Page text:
On the DASH diet, you can eat foods from all food groups. But you will include more of the foods that are naturally low in salt, cholesterol, and saturated fats. You will also include foods that are high in potassium, calcium, magnesium, and fiber.
Here's a list of the food groups and how many servings of each you should have per day. For a diet that has 2000 calories per day, you should eat:
- Vegetables (4 to 5 servings a day)
- Fruits (4 to 5 servings a day)
- Low-fat or fat-free dairy products, such as milk or yogurt (2 to 3 servings a day)
- Grains (6 to 8 servings a day, and 3 should be whole grains)
- Fish, lean meats, and poultry (2 servings or less a day)
- Beans, seeds, and nuts (4 to 5 servings a week)
- Fats and oils (2 to 3 servings a day)
- Sweets or added sugars, such as jelly, hard candy, maple syrup, sorbet, and sugar (fewer than 5 servings a week)
The number of servings you have each day depends on how many calories you need.
- If you're trying to lose weight, you may need fewer servings than listed.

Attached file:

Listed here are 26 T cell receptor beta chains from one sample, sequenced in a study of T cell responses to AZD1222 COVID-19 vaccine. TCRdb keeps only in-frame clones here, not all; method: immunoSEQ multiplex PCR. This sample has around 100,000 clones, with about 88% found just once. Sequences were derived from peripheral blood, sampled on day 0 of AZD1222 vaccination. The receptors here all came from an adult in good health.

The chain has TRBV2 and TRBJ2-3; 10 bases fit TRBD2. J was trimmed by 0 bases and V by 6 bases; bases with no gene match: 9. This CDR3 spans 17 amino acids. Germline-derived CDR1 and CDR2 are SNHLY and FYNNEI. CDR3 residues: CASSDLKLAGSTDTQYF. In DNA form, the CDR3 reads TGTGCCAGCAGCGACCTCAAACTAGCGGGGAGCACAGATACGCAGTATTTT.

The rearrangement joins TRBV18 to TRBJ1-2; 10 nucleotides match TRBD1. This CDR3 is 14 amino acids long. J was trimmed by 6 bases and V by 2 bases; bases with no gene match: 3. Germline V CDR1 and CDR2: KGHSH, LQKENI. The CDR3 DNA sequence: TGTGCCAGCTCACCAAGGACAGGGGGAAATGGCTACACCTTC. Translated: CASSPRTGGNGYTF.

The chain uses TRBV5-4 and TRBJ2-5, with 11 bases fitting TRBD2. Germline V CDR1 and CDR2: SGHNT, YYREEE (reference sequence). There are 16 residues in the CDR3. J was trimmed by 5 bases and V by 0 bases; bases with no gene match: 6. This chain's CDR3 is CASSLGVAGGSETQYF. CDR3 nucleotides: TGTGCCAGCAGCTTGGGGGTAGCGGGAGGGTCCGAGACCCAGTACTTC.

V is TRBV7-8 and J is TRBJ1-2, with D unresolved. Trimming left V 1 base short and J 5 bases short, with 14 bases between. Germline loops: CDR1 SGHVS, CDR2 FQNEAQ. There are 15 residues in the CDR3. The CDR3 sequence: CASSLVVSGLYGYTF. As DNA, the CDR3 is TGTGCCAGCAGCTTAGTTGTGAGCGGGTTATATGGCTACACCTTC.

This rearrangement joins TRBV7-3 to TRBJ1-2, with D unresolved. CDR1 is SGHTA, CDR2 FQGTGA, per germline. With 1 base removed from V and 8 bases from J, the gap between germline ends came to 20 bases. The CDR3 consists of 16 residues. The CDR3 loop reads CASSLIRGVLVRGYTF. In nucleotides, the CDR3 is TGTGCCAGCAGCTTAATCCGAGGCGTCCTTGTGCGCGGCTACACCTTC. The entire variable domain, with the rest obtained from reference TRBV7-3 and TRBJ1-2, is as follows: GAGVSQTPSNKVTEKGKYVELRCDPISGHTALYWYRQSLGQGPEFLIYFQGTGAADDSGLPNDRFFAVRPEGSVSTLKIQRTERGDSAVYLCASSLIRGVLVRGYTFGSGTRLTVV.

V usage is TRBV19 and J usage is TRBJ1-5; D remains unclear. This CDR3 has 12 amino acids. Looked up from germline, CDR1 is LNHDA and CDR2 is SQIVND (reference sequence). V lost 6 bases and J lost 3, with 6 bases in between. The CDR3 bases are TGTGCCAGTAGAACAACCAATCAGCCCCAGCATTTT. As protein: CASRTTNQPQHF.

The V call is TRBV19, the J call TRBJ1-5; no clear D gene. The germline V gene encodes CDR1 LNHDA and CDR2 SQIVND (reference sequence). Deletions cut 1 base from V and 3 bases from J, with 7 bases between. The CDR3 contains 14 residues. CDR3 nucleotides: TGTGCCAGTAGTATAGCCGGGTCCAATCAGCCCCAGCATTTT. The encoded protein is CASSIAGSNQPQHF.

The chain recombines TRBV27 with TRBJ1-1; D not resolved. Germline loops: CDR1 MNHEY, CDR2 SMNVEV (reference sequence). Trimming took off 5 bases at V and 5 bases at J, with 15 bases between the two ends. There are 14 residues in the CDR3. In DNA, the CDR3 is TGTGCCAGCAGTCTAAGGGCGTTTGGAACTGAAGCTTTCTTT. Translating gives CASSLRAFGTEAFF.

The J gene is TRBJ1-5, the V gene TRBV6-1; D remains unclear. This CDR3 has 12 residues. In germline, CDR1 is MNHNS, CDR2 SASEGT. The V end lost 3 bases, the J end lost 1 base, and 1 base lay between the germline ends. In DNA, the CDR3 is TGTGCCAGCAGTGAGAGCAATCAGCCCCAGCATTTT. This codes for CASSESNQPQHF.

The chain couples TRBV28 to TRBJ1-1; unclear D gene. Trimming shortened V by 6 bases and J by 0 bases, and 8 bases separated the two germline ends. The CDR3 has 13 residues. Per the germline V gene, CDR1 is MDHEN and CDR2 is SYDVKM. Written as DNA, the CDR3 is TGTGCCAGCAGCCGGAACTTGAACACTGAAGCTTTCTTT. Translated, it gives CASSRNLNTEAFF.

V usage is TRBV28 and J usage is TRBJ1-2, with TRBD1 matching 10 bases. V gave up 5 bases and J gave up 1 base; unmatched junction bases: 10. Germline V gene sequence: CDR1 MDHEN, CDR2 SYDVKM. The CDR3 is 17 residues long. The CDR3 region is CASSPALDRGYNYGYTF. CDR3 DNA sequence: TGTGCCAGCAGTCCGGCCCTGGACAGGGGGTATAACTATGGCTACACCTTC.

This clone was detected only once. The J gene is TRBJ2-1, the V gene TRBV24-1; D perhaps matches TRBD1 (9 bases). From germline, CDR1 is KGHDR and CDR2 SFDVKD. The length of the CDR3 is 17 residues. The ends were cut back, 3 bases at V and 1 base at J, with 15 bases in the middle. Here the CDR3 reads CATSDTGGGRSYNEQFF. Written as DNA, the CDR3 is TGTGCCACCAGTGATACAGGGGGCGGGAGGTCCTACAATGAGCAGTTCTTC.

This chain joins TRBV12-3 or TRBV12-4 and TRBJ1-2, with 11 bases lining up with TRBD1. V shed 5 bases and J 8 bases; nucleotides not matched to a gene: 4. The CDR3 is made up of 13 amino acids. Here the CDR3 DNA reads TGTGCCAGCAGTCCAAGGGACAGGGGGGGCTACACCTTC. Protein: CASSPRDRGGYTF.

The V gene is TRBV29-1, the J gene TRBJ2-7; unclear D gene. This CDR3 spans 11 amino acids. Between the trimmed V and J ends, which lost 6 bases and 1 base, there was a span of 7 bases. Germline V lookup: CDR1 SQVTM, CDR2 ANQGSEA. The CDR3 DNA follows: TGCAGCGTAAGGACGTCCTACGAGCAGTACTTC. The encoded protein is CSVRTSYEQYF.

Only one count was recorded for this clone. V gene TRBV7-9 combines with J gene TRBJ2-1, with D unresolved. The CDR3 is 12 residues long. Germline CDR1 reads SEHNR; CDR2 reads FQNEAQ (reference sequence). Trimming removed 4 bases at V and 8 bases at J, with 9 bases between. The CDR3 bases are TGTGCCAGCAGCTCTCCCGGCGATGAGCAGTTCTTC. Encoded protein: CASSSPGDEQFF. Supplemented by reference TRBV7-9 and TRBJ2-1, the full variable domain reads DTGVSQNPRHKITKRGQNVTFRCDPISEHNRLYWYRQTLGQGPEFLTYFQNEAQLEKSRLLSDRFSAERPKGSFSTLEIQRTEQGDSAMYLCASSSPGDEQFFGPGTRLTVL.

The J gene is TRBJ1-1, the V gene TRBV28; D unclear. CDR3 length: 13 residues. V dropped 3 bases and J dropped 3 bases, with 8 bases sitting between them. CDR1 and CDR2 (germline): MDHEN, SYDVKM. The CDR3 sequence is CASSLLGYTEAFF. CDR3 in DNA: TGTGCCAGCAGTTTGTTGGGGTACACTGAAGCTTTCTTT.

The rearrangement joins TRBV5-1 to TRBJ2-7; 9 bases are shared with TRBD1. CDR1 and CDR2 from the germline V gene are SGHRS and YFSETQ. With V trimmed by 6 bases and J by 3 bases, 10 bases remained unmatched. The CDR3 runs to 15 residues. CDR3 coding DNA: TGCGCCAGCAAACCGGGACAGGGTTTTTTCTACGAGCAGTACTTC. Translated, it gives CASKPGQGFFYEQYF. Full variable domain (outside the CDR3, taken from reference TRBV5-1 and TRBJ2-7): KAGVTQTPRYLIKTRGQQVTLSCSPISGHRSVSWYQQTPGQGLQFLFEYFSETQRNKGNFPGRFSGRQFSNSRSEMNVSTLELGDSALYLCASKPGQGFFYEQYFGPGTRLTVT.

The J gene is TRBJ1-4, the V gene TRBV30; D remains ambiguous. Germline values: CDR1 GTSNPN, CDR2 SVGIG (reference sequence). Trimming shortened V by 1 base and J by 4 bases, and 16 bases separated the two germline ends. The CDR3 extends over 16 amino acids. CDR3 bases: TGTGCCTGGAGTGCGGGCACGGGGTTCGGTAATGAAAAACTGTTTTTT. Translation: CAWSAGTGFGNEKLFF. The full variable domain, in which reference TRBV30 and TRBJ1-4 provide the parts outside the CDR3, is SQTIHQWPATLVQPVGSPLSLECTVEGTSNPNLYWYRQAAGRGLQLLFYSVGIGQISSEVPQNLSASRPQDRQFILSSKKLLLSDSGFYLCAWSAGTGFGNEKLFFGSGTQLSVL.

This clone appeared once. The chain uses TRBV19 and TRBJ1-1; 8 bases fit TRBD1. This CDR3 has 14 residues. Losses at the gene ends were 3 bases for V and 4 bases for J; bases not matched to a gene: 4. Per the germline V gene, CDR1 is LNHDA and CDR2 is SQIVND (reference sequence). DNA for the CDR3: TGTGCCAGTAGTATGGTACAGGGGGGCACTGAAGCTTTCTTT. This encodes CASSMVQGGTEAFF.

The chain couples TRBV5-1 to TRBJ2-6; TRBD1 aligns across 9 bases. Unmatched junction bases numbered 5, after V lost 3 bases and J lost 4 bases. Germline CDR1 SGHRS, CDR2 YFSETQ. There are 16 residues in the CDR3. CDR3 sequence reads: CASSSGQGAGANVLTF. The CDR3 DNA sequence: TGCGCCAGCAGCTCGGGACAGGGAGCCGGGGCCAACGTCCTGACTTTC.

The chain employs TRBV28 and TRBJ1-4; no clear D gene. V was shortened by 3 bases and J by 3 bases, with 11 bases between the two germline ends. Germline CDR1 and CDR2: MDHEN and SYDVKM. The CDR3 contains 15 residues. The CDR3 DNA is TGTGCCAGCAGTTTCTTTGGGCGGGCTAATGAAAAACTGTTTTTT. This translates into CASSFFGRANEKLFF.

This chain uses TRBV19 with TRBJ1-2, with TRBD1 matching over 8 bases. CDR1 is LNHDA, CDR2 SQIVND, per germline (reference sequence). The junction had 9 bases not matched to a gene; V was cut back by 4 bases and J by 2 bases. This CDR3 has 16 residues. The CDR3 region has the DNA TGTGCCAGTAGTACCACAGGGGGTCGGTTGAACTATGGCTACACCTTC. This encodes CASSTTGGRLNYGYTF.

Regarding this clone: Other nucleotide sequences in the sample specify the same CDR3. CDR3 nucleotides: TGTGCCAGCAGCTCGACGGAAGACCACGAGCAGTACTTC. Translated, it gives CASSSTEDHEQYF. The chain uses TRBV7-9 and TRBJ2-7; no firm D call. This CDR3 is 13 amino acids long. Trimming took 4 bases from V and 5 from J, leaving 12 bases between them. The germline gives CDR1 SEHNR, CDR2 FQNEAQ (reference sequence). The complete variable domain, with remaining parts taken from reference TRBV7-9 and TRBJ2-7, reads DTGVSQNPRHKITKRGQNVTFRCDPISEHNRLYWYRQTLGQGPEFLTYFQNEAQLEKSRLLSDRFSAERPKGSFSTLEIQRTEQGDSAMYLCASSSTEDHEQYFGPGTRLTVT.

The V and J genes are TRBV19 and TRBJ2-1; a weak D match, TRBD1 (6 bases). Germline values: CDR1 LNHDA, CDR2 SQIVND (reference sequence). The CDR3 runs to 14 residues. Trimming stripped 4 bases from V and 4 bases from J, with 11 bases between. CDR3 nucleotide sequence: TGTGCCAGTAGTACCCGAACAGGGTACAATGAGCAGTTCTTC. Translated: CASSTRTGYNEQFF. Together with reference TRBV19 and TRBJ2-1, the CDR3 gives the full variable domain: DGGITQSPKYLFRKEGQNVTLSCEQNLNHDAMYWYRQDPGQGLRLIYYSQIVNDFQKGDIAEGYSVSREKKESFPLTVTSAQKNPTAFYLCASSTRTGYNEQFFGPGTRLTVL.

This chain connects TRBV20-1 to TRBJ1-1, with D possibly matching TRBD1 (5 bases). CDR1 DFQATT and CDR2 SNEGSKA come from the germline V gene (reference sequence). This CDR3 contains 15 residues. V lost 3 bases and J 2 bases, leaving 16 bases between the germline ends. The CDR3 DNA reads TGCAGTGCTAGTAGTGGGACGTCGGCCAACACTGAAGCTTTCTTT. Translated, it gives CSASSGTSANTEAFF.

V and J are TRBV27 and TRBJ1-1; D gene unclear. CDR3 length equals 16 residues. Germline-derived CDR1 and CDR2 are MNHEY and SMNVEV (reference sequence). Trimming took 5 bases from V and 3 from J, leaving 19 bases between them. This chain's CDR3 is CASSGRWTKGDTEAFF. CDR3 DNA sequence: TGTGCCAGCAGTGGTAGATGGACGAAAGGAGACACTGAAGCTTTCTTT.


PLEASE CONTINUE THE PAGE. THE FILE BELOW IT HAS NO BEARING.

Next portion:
- If you are not very active, aim for the lower number of servings listed.
- If you are moderately active, have the higher number of servings.
- If you are very active, you may need more servings than listed.
Your provider can help find the right number of servings a day for you.
Know your Serving Sizes
To know how much to eat, you need to know serving sizes. Below are sample servings for each food group.
- 1 cup (70 grams) raw leafy vegetables
- ½ cup (90 grams) chopped raw or cooked vegetables
- 1 medium fruit (6 ounces or 168 grams)
- ½ cup (70 grams) fresh, frozen, or canned fruit
- ¼ cup (25 grams) dried fruit
Fat-free or low-fat dairy products:
- 1 cup (240 milliliters) milk or yogurt
- 1½ ounce (oz) or 50 grams (g) cheese
Grains (Aim to make all of your grain choices whole grain. Whole grain products contain more fiber and protein than "refined" grain products.):